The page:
WASHINGTON — Despite a broad budget deal, the White House and congressional Republicans must resolve dozens of policy issues and spending fights if they are to avoid a holiday season government shutdown.
Hot-button battles over Planned Parenthood, the environment and money for agencies like the IRS could still derail a must-do spending bill to keep the government running.
The goodwill that emerged from the bipartisan budget-and-debt bill that President Barack Obama signed into law on Monday could be short-lived as GOP leaders look first to sooth the feelings of rank-and-file Republicans opposed to the underlying budget pact. GOP leaders like Speaker Paul Ryan appear to be under pressure to show some fight and avoid getting steamrolled by Democrats and Obama, who bring plenty of leverage to the talks.
Filling in the details of $66 billion in additional spending for the Pentagon and domestic agencies — and sorting out dozens of policy battles — give a divided, dysfunctional Congress plenty of chances to stumble.
At issue is a $1.1 trillion-plus catchall bill to ensure the government stays open. Spending amounts are relatively easy to sort out, helped in great measure by the extra billions of dollars.
However, Republicans who control both the House and Senate are sure to try to squeeze agencies like the IRS and the Environmental Protection Agency, while Democrats will defend domestic departments and press priorities such as infrastructure grants, pre-school education and money for local police and other first responders.
And then there's Planned Parenthood. Tea party Republicans are insistent on stripping the organization of its federal funds because of its practice of collecting and distributing fetal tissue for scientific research. Former House Speaker John Boehner's refusal to risk a government shutdown over Planned Parenthood money was the precipitating factor in his being forced out last month.
Also troublesome are dozens of GOP policy provisions that seek to reverse a slew of regulations issued by the Obama administration, including limitations on carbon pollution from coal-fired power plants, new clean water rules and financial restrictions from the Consumer Financial Protection Bureau established in the 2010 overhaul. Also in the cross-hairs is a Labor Department rule that would require brokers giving advice on retirement accounts to act in their clients' best interests.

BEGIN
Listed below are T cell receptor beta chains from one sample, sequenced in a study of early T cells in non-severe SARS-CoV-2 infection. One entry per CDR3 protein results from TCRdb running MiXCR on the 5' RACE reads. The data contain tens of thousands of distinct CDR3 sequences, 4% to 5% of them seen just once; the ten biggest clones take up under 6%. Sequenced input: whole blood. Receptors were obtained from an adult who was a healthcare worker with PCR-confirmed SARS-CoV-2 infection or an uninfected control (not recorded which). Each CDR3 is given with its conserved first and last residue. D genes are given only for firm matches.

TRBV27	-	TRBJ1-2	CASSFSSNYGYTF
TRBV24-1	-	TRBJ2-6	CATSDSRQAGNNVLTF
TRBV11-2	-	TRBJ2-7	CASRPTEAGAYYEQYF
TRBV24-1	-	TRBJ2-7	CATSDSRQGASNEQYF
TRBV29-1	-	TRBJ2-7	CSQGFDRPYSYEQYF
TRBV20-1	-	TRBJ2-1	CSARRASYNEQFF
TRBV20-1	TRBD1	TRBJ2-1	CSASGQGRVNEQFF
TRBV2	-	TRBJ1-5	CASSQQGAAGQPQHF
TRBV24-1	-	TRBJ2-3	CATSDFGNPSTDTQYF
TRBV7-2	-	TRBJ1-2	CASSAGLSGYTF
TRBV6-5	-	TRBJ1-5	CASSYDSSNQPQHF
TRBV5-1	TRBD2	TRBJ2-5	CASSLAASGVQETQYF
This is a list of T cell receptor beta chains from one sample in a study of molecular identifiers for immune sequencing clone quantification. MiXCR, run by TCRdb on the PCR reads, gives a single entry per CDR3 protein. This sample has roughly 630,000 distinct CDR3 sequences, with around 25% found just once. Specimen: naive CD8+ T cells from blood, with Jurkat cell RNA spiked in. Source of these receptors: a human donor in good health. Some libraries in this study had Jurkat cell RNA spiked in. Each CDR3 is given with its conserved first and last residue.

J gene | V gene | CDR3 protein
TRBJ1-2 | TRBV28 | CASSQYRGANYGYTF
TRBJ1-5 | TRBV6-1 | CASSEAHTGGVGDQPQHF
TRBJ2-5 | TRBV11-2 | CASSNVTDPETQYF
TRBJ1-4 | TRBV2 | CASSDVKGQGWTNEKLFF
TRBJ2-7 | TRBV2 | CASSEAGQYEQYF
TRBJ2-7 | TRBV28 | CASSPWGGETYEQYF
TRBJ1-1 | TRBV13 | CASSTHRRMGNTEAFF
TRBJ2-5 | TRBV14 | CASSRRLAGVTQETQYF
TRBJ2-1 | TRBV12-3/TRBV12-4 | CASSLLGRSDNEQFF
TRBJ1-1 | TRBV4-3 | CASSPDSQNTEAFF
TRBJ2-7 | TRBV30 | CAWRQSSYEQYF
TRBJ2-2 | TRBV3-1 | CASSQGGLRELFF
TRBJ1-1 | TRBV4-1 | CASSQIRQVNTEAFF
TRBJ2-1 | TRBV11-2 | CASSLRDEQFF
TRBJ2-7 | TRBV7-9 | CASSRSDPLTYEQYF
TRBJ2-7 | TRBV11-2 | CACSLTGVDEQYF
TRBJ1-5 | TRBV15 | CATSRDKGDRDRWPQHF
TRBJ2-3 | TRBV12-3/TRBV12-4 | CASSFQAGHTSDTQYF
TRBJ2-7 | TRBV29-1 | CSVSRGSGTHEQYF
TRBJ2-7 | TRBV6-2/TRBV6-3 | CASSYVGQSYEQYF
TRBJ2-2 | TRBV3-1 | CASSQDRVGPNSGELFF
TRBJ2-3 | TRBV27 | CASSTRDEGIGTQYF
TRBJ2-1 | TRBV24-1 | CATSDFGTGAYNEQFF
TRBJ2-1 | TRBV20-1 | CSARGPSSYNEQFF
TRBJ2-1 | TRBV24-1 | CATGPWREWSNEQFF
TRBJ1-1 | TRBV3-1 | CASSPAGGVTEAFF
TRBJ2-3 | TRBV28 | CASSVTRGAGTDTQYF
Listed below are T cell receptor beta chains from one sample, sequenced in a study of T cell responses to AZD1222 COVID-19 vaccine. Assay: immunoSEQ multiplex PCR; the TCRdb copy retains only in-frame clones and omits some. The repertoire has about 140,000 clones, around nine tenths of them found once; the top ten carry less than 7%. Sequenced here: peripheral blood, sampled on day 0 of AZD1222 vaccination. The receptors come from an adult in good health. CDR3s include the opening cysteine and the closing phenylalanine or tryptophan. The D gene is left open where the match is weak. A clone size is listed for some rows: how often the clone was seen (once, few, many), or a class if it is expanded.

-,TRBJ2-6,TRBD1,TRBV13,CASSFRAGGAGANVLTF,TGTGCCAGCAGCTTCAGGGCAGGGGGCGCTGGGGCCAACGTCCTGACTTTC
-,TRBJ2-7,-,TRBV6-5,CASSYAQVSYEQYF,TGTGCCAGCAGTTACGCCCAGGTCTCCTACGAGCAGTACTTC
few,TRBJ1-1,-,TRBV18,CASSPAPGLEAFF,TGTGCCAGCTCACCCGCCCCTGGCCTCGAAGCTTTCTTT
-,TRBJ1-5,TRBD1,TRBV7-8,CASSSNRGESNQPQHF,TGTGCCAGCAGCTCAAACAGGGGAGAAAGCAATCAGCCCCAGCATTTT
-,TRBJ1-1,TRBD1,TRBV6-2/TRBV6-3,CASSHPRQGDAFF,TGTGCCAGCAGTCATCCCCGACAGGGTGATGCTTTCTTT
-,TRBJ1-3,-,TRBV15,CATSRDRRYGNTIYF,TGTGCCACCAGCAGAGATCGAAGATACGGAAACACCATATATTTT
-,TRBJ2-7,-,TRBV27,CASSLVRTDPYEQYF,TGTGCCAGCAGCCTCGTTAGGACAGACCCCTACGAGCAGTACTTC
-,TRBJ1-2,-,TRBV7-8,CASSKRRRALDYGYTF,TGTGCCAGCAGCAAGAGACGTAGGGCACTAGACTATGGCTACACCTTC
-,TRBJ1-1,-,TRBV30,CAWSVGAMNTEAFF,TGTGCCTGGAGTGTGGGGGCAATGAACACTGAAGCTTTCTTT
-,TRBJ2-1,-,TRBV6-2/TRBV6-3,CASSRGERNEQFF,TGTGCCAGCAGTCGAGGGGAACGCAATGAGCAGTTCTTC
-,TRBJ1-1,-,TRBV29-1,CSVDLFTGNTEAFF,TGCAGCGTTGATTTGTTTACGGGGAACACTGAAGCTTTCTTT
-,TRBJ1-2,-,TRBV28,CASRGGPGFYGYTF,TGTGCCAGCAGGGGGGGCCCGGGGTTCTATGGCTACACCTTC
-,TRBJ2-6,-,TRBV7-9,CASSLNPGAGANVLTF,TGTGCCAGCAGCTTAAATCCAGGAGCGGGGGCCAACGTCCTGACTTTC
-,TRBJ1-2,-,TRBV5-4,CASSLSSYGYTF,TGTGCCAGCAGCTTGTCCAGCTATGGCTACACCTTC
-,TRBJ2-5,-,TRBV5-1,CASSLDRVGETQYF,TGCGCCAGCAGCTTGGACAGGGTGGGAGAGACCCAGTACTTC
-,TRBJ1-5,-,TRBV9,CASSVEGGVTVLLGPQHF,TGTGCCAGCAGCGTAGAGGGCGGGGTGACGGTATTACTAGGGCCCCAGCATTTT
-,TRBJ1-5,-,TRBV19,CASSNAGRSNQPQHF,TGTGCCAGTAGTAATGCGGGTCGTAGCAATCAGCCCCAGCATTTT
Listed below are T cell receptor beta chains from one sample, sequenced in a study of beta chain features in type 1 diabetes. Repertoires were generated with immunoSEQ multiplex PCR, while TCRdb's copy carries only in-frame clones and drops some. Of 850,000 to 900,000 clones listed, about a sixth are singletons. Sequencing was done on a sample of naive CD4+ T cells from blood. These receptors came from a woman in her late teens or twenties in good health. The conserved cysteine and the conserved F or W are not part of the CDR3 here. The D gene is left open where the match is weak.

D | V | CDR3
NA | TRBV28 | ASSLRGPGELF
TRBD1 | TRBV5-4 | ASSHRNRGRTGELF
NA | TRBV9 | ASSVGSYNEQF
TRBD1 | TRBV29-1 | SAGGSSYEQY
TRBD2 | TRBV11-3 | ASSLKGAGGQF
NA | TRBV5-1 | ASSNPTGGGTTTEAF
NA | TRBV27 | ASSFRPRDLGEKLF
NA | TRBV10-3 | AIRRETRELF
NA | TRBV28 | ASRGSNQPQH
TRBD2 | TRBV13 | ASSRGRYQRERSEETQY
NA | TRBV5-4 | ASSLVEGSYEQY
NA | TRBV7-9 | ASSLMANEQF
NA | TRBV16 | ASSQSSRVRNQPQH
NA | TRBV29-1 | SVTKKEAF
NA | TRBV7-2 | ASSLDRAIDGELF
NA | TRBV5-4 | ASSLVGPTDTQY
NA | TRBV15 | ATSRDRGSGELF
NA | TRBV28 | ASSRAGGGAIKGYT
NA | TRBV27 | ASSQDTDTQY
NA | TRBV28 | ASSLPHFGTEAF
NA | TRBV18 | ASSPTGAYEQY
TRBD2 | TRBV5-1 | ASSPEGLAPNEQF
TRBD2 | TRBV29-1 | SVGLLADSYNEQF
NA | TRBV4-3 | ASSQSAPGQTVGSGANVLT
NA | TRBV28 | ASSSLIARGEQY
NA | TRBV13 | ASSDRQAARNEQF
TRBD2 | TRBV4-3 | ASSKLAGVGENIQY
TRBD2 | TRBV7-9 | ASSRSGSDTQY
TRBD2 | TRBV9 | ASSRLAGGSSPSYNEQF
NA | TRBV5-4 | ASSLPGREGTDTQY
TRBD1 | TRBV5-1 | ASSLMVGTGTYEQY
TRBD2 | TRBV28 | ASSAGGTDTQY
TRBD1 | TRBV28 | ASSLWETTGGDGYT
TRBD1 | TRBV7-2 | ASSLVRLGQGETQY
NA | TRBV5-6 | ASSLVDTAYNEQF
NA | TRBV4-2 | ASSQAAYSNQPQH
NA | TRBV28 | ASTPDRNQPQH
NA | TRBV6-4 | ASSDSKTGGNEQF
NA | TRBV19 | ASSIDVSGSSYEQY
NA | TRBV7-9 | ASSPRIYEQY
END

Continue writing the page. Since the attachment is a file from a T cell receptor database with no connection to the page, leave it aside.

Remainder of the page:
"The power of the purse rests within the legislative branch and we fully expect that we're going to exercise that power," Ryan, R-Wis., told reporters Tuesday at a Capitol Hill news conference.
In past negotiations, Republican efforts to attach divisive policy "riders" to the spending bill have been thwarted not only by Obama's veto threats but Democrats who ran the Senate.
The balance of power has shifted.
"It'll clearly go better because we do hold the Senate," said Rep. Tom Cole, R-Okla., who chairs the panel responsible for contentious labor, health, and education issues. Still, Cole added, "the ones that have the best chance to make it will be ones that actually have some Democratic support as well. Not all these things are simply partisan."
Pro-business Democrats have twice helped block tighter regulations on the length of workweeks for truckers, while more ambitious GOP efforts to blunt clean air and water regulations have fizzled. Cole says Democrats are interested in attacking the new rule on retirement advice, which could make it part of the spending bill.
And even though Democrats lost the Senate last year and are down to 188 members in the 435-seat House, they retain significant leverage inside the talks that will produce the spending bill since their votes will be needed to pass it.
"It'll be very difficult for us to get more of our policy riders into the legislation, into the omnibus, if few of our members intend to vote for the bill," said Rep. Charlie Dent, R-Pa.
Then, of course, there is the role played by the administration, which has final veto power.
It all adds up to a significant advantage for Obama, who won most of the additional spending he sought in last week's budget deal and looks to carry the day on the spending bill that would implement it.
A key question is how tea party lawmakers — who have given Ryan breathing room so far — would react if negotiations result in a spending bill without major victories for the GOP on policy. Ryan could feel pressure to hang tough in the negotiations in hopes of securing late-stage concessions, though that could risk a government shutdown if an impasse occurs and hard feelings develop.
"You know just playing chicken with the president of the United States is not responsible. It's not good leadership and I would hope that he would not pursue that," Rep. Steny Hoyer of Maryland, the No. 2 House Democrat, told reporters Tuesday.